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Not Since Jesus


So the Brangelina-baby photo hunt will likely end precisely when and where the proud parents want it to. “If Brad and Angelina do not want anybody to see the baby, then they have the capacity to keep the baby out of the public eye,” says Bonnie Fuller. But at some point, the couple might want to show off their new addition, and there are several tried-and-true strategies Jolie and Pitt can use when it comes to determining who gets the first shot of their baby, and how it’s gotten.

One such strategy is what some paparazzi darkly refer to as “pulling a Sarah Jessica Parker.” After giving birth to her and Matthew Broderick’s first child, James Wilke, at Lenox Hill in 2002, Parker informed the paparazzi that she and her husband and newborn baby would be leaving the hospital through a certain exit at a certain time. At the appointed hour, the threesome marched out and stood on the hospital steps for three or four minutes, letting all those assembled get a good look. That made the paparazzi’s job easy—too easy. The market was flooded with “first photos” of little James Wilke, turning what some predicted would be a million-dollar picture into a discount special. “There were 200 photos of that baby,” says Frank Griffin, co-owner of the photo agency Bauer-Griffin, “and they all sold for $75 a picture.” Which, of course, is exactly what Parker hoped would happen, since, with her baby’s picture now largely worthless, the paparazzi would be more likely to leave her and her family alone.

Parker’s strategy, however, does squander money that could otherwise be put to good use. After Gwyneth Paltrow gave birth to her and Chris Martin’s daughter, Apple, in 2004, Paltrow tipped off an old friend, the photographer Steve Sands, about when and through which exit she’d be leaving her London hospital. Sands snapped a few supposedly “surprise” shots of Paltrow, Martin, and Apple, and sold the pictures for a reported $125,000 to People. “That was my most expensive photo,” says Sands, who wouldn’t confirm an exact figure. He says he’s hoping that Paltrow, who is pregnant again, will give him a similar opportunity with “Apple 2.0.”

“I’d say there’s a zero percent chance that Brad and Angelina will sell their pictures to ‘OK!’ Say what you will about Brad and Angelina, but they’re not low-rent.”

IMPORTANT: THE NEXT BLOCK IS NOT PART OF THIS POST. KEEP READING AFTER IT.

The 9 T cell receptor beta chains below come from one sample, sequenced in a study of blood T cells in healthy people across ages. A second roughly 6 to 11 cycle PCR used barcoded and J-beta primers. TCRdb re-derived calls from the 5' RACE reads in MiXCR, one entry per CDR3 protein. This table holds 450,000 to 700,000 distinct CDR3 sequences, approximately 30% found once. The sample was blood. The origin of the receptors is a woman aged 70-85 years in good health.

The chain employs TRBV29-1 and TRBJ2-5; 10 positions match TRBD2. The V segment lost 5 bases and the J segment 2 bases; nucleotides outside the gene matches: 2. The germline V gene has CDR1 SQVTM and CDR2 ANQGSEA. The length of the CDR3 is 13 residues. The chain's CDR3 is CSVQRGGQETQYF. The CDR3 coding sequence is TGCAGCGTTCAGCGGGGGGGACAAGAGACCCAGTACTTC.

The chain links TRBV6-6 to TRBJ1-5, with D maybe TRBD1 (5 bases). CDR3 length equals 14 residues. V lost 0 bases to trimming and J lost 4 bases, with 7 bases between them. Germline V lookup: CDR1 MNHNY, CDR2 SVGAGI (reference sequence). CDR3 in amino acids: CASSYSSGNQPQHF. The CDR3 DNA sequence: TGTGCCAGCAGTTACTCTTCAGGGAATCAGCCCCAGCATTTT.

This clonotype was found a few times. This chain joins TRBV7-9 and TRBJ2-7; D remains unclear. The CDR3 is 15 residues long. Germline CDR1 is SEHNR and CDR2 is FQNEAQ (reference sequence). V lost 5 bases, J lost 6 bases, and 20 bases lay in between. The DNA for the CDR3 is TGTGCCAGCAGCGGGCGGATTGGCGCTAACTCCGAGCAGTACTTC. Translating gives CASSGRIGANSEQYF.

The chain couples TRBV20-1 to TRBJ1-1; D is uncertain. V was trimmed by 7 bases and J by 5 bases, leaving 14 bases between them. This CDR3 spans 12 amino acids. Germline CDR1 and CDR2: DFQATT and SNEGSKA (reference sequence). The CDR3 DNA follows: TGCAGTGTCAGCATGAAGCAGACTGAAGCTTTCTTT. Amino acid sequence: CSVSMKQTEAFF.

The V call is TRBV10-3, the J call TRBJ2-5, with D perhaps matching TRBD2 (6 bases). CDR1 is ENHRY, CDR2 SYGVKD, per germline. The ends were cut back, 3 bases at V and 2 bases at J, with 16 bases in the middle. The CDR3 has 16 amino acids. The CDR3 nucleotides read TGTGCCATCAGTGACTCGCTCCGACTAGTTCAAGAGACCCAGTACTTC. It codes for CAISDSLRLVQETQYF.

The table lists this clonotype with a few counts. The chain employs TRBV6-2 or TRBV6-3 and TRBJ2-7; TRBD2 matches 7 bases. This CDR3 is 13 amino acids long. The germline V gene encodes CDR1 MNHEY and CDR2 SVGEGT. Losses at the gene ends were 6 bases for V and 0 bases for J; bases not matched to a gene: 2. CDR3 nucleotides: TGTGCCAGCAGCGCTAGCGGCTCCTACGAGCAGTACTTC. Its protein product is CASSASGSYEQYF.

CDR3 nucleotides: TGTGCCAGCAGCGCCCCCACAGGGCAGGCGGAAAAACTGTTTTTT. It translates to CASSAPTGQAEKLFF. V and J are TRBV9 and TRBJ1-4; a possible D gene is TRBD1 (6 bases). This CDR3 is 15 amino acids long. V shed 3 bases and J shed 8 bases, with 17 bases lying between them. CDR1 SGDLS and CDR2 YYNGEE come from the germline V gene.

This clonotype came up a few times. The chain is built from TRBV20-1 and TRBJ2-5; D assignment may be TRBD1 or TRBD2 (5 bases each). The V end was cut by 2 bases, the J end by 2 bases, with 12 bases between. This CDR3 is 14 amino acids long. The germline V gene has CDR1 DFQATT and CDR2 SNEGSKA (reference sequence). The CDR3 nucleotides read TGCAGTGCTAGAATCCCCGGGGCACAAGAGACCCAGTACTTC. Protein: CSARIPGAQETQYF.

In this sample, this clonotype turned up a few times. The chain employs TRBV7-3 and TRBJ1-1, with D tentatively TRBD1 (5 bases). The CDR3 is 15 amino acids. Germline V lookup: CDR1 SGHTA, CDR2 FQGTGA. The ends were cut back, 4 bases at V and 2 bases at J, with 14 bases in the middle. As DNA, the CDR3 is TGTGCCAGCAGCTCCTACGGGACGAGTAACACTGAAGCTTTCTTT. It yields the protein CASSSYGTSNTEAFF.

Another technique is to steer the money to charity. Last year, for instance, Julia Roberts had her husband, Danny Moder, take pictures of their 3-month-old twins, Hazel and Phinnaeus, and sell the photos to People for a figure that sources say was between $100,000 and $150,000. Roberts then donated the money to an environmental group. Courteney Cox and David Arquette released a picture of their baby daughter, Coco, to the photo agency Wire Image on the condition that all the proceeds go to a charity.

And then, of course, there are the celebrities who pocket the money. Saying who does this is hard, because none of them—or their publicists—will cop to it. But it’s an open secret in the celebrity-publishing game that sometimes a good portion of the money a magazine pays a charity or a photographer or a photo agency for an exclusive first-baby photo finds its way into the bank account of the baby’s parents. The rumors about this practice are particularly vicious when it comes to Spears and Federline.

Officially, the exclusive first photos of Sean Preston that People ran were secured with a donation—said to be in the neighborhood of $500,000—from the magazine to a charity Spears established to help Hurricane Katrina victims. “The money went to the Britney Foundation or whatever it’s called,” says People managing editor Larry Hackett. (Spears’s publicist Leslie Sloane Zelnik would not confirm whether her client required that any fee be paid, to charity or otherwise, for the photos.) But that hasn’t stopped many in the industry from openly speculating that the money went elsewhere. “The money didn’t go to charity,” says one industry source, “unless you consider Kevin Federline charity.” Adds an editor at a celebrity weekly: “Britney had it in her prenup that any money they make together he gets half of. This is Kevin’s primary source of income.”

No one thinks Brad and Angelina will sell the first picture of their child in order to fatten their own wallets. But the consensus is that the couple will use it to raise money for one of their favorite charities—probably Yéle Haiti, which was established by Jolie’s friend Wyclef Jean to fund development projects in his native country. This is what Jolie did when she revealed that she was pregnant during a visit to a Yéle Haiti project in January: She allowed one of the charity’s employees to take a picture, which Yéle Haiti then sold to People and its sister publication in Australia for $500,000.


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